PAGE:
The red-tail nestlings are now 17, 17 and 14 days old. Many people are writing in expressing concern about infrequent feedings, competition among the nestlings and the parents being away from the nest for extended periods. The behaviors the we are seeing at the nest are all within the range of what we would expect to see in a red-tail nest. The birds now have a thick layer of downy feathers and their body feather and flight feathers are starting to come in beneath the down---you can already see them starting to em merge through the downy feathers giving them an increasingly greyish-brown appearance (that and the fact that they are dirty). They are able the keep themselves warm (thermoregulate) on their own at this point and so the parents do not need to be right by their sides at all times. They do typically perch very close by to protect the young from predators, but they are often out of the range of the camera. The young can now go several hours without a visit from the parents.
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The competition between the young is also to be expected. The youngest bird is at a four day disadvantage and is often fed less than the other two siblings. It also looks like he may be a male which would give him an added disadvantage because red-tails are smaller than females.
Note the size disparity, but he is still right in there demanding to be fed. Photo by Krista Bradford
The thing to watch for is whether all of the bird's crops are full at the end of the feeding cycle. The crop is a food storage pouch that is located near the top of the bird's esophagus. The parents actually cram quite a bit of food into the young each time there feed them---check out the size of the food bits relative to the size of the nestlings. The crop expands as the birds eat and the food is stored there and then slowly moves through the digestive system over the next couple of hours. (Think of it as a slow release system). With the young it means that the adults can feed a lot at once and rather than small bits non-stop. For adult birds, it allows them to eat wherever they find prey and then move on. Although the third nestling often appears to get less than the siblings, his crop is often bulging at the end of a feeding session. In the end however, there is no guarantee that all the young will make it---it is a tough world for them.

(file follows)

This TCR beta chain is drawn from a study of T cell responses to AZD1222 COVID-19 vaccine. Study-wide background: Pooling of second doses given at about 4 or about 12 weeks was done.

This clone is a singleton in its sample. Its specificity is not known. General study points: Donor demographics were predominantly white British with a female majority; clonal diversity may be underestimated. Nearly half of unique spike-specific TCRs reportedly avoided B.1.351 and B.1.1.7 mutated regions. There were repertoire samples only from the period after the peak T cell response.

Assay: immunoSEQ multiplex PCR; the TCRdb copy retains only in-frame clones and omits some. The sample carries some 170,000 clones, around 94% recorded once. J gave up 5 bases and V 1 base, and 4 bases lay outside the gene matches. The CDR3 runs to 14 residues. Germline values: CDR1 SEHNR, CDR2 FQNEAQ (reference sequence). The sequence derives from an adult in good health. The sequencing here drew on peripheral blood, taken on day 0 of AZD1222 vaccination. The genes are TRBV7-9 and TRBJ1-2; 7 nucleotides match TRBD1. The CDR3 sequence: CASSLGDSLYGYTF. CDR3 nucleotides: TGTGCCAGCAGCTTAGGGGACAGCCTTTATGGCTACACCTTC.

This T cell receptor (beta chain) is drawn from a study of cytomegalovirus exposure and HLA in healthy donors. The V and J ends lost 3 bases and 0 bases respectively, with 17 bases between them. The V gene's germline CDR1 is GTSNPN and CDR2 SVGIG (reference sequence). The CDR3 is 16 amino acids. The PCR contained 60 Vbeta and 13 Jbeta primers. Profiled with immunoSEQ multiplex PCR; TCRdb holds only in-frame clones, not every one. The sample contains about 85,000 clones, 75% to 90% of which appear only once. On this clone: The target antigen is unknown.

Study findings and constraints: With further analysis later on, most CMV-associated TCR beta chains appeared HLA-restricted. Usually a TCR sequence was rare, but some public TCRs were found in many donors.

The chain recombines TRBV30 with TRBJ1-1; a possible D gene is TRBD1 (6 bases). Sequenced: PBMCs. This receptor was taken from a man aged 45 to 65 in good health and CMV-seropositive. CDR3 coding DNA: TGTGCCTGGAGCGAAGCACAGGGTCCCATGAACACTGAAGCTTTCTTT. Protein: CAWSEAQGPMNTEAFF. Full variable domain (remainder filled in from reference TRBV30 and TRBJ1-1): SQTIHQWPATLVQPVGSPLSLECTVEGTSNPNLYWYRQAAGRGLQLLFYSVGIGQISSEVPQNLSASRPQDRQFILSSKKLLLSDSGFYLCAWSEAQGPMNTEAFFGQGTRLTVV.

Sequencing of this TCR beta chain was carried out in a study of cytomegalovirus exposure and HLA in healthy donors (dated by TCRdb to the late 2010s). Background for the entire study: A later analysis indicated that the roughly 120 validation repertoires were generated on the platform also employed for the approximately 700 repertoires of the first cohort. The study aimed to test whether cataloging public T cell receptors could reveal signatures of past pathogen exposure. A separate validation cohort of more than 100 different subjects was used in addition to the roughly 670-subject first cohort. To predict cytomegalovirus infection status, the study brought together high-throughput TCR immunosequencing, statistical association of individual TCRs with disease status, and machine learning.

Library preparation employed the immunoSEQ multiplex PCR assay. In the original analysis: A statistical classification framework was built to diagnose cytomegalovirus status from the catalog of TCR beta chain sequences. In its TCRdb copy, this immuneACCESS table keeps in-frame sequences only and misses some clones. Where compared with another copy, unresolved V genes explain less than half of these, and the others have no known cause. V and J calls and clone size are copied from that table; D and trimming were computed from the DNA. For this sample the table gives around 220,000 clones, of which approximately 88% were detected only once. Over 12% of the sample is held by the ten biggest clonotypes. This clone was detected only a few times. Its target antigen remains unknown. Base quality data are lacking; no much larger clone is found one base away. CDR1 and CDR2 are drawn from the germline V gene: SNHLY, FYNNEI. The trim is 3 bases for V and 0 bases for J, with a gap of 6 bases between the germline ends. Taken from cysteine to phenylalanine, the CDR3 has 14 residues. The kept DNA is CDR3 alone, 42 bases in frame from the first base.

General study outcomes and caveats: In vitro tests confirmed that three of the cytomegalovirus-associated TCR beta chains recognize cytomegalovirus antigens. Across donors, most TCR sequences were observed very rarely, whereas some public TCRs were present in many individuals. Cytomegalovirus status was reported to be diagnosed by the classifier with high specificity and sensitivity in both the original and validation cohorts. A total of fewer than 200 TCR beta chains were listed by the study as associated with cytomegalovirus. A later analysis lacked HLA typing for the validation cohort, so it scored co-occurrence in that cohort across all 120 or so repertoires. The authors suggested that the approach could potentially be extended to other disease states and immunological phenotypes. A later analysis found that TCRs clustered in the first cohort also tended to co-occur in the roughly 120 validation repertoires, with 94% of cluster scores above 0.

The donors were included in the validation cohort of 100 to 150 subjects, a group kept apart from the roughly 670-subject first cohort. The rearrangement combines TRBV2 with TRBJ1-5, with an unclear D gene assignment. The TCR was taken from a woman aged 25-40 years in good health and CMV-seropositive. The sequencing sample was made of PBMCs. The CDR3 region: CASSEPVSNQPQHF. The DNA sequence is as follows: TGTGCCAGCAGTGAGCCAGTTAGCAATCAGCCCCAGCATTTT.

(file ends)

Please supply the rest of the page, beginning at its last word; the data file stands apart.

Peregrine falcons with full crops being raised at Audubon in 2007. Note the particularly full crops of the two birds on the left side of the picture and the bird on the right with the relatively empty crop screaming for more food. Photo by Bob Sallinger